In terms of cloud-to-ground flashes (or cloud-to-ground lightning strikes), the most were observed in Odisha (12,65,695), followed by Chhattisgarh (10,79,151), West Bengal (9,40,958), Maharashtra (8,45,088) and Madhya Pradesh (8,10,288). In terms of in-cloud lightning flashes, the most took place last year in Tamil Nadu (52,69,333), followed by Andhra Pradesh (31,37,697), Karnataka (25,31,763), Odisha (20,37,381) and West Bengal (18,73,076). In terms of total number of lightning flashes, the most happened in Tamil Nadu (58,17,180), followed by Andhra Pradesh (37,71,930), Odisha (33,03,076), Karnataka (29,70,192) and West Bengal (28,14,034). Please note that a lightning flash is a collection of pulses close in space and time that approximates the continuous ionized channels of a complete bolt of lightning. According to the newly released South Asia Lightening Report 2020, the state of Tamil Nadu witnessed 20,45,250 more total lightning bolts than the second ranked Andhra Pradesh. The geographical area of Tamil Nadu is about 1,30,058 square kilometre, which makes it the eleventh largest state in India. The state saw more lightning strikes in comparison to larger states like Maharashtra (geographical size of 3,07,713 km2) and Odisha (geographical size of 1,55,707 km2). Kindly consult chart-1.
The report has detected that Sri Lanka, South India and Northeast India had the highest pulse densities in 2020. The number of lightning pulses per square kilometre per year has been termed as pulse density.
The South Asia Lightning Report 2020 shows that most lightning strikes in the country took place in May, June, and September i.e. during the southwest monsoon season. The frequency of thunderbolts has increased between 2019 and 2020. In 2020, although the rainfall average across the country reached 109 percent (just 1 percentage point less than the 2019 average of 110 percent), the number of lightning strikes grew by almost 22.6 percent in comparison to 2019.
Most numbers of Dangerous Thunderstorm Alerts (DTAs) in 2020 were issued for Tamil Nadu (1,323), followed by Andhra Pradesh (868), West Bengal (852), Odisha (820) and Karnataka (718). Kindly note that the Dangerous Thunderstorm Alerts are extremely advanced severe weather warnings exclusive to Earth Networks. These patented alerts notify users severe weather is approaching up to 45 minutes before storms arrive. Most numbers of Dangerous Thunderstorm Alerts in 2020 were issued in the months of April (# of DTAs: 1,767), May (# of DTAs: 2,118), and June (# of DTAs: 1,092) i.e. monsoon season of 2020. In September 2020, the total number of DTAs issued were 882.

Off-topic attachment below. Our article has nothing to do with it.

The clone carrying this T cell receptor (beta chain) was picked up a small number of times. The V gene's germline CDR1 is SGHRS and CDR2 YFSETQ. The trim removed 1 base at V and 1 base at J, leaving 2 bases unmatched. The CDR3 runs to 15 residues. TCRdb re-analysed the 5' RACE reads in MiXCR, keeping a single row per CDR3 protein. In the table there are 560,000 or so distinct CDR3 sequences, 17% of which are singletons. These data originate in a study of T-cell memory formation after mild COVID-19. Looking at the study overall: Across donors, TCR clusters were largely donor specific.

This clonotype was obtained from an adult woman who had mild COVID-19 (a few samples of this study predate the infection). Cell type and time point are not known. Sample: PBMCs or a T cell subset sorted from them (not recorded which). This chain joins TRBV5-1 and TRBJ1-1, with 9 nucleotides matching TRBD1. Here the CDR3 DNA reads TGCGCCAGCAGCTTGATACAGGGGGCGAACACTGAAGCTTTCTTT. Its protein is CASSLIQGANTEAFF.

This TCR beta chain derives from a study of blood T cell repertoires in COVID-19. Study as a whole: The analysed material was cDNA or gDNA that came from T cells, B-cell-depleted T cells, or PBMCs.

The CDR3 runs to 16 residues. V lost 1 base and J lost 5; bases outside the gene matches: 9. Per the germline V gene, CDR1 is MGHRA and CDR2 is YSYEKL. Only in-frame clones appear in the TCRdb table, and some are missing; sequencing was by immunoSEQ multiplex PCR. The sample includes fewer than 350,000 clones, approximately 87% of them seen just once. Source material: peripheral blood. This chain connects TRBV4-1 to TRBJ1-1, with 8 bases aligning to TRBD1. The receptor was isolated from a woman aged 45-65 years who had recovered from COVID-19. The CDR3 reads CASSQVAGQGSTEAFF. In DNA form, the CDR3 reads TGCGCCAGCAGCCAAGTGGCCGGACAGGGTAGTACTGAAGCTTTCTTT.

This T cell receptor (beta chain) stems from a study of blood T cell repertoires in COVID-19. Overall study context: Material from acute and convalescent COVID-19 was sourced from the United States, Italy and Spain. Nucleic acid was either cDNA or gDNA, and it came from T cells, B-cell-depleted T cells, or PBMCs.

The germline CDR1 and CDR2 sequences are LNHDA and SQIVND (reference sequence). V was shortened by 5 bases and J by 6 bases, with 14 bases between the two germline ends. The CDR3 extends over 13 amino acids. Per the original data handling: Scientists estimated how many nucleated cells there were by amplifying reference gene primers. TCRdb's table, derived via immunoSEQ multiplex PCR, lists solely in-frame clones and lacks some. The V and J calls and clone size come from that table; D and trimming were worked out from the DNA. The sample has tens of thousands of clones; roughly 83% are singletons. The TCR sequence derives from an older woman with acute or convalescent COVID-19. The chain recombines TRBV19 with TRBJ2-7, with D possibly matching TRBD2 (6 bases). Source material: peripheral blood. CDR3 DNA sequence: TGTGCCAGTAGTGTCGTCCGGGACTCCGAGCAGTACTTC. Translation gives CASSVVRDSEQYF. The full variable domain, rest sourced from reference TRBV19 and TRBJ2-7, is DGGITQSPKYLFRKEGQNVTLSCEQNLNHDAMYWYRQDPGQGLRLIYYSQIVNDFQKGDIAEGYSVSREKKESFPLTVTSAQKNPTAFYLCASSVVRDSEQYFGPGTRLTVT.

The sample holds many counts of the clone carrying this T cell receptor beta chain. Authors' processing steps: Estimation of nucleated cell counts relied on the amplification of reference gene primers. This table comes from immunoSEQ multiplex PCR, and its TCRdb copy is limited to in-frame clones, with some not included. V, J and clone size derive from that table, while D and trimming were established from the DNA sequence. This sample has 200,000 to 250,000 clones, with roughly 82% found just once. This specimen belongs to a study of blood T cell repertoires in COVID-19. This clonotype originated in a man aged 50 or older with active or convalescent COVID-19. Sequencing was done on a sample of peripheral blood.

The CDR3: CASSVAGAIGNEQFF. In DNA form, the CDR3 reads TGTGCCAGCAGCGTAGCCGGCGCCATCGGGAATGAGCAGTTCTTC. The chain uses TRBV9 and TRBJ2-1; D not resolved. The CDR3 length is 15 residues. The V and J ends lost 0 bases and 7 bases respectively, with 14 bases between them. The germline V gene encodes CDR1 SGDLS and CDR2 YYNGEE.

Although the farmers in India rely on southwest monsoon rainfall for agriculture, lightning and flooding pose major threats to them. Tracking month-wise DTAs is useful during monsoon season to ensure the safety of farmers who work in the fields during that span, says the report. The 2020 monsoon season kicked off with the highest amount of Dangerous Thunderstorm Alerts being issued in May (barring Sri Lanka) -- India (# of DTAs: 2,118), Bangladesh (# of DTAs: 254), and Sri Lanka (# of DTAs: 416).
In 2020, the Dangerous Thunderstorm Alert Density (DTA density i.e. DTAs per square kilometre) in the country was found to be comparatively high in the states of West Bengal, Kerala and Tamil Nadu.
The Northeastern region of India is a typical hotspot for lightning, besides Dangerous Thunderstorm Alerts. The South Asia Lightning Report 2020 states that "[d]uring the pre-monsoon season, India undergoes an increase in severe storms due to the heat that comes before the Monsoon onset and the increasing moisture that occurs as the country heads toward the monsoon. This happens in April, May, and June primarily and in the Northeastern part of the country. The strong storms are called “Nor’westers” because they develop in the hills of Northeast India and move from the Northwest to the Southeast. They produce severe weather with frequent lightning, hail, very strong wind gusts and heavy rain. They are very similar to the severe storms we have in the U.S. that form in the High Plains and charge across the central U.S. in the Spring." It further mentions that "India gets more lightning and severe storms in the pre-monsoon (late march to early June) because a very strong temperature contrast exists between the surface and the upper levels and the increase in surface moisture that begins at that time."